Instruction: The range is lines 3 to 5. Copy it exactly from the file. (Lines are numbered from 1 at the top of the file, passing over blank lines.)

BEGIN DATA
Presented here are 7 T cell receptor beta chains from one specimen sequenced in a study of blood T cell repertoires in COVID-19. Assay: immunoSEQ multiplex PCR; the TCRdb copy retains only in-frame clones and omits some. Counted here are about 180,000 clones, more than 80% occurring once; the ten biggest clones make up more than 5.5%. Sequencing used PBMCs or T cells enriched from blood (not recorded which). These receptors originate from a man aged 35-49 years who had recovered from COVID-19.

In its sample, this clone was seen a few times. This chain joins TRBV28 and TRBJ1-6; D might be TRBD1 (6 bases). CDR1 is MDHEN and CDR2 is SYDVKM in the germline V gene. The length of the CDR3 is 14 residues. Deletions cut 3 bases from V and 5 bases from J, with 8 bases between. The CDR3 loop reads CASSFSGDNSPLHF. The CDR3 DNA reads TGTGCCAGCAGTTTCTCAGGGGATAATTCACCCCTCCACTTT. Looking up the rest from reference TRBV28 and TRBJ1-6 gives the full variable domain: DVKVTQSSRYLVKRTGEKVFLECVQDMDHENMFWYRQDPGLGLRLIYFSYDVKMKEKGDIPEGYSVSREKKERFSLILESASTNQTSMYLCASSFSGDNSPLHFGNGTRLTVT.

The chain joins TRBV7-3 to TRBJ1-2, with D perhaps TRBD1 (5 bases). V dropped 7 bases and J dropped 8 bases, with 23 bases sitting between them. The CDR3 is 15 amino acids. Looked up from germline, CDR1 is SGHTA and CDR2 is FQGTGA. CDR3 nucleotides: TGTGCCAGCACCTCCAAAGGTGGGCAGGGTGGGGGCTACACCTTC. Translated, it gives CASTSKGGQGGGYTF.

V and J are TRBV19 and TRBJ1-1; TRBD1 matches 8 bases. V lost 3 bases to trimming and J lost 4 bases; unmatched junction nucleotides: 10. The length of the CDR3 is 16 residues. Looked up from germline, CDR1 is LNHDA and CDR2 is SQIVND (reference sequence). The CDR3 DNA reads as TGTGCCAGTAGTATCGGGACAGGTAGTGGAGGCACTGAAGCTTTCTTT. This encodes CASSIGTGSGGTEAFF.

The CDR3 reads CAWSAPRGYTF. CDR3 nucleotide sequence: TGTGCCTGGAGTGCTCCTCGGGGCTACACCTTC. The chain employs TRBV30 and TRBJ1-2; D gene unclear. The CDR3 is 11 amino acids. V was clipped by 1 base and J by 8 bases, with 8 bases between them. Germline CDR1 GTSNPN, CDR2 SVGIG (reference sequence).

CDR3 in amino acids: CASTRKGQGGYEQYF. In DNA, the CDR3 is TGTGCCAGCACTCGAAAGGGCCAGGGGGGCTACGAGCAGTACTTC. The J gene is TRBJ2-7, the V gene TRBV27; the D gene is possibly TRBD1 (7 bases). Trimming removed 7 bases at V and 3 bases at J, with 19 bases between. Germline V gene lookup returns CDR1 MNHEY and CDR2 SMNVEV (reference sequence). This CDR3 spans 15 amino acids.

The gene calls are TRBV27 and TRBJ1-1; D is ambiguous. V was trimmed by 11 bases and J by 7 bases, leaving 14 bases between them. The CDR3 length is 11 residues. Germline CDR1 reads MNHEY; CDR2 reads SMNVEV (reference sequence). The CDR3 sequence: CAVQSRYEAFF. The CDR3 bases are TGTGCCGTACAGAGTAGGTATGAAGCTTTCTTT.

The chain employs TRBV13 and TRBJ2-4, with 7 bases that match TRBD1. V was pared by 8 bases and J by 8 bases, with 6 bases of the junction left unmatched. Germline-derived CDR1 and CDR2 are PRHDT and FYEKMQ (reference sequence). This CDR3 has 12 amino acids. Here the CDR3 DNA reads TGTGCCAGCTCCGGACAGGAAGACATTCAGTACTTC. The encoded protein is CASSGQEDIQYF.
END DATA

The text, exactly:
The chain joins TRBV7-3 to TRBJ1-2, with D perhaps TRBD1 (5 bases). V dropped 7 bases and J dropped 8 bases, with 23 bases sitting between them. The CDR3 is 15 amino acids. Looked up from germline, CDR1 is SGHTA and CDR2 is FQGTGA. CDR3 nucleotides: TGTGCCAGCACCTCCAAAGGTGGGCAGGGTGGGGGCTACACCTTC. Translated, it gives CASTSKGGQGGGYTF.

V and J are TRBV19 and TRBJ1-1; TRBD1 matches 8 bases. V lost 3 bases to trimming and J lost 4 bases; unmatched junction nucleotides: 10. The length of the CDR3 is 16 residues. Looked up from germline, CDR1 is LNHDA and CDR2 is SQIVND (reference sequence). The CDR3 DNA reads as TGTGCCAGTAGTATCGGGACAGGTAGTGGAGGCACTGAAGCTTTCTTT. This encodes CASSIGTGSGGTEAFF.

The CDR3 reads CAWSAPRGYTF. CDR3 nucleotide sequence: TGTGCCTGGAGTGCTCCTCGGGGCTACACCTTC. The chain employs TRBV30 and TRBJ1-2; D gene unclear. The CDR3 is 11 amino acids. V was clipped by 1 base and J by 8 bases, with 8 bases between them. Germline CDR1 GTSNPN, CDR2 SVGIG (reference sequence).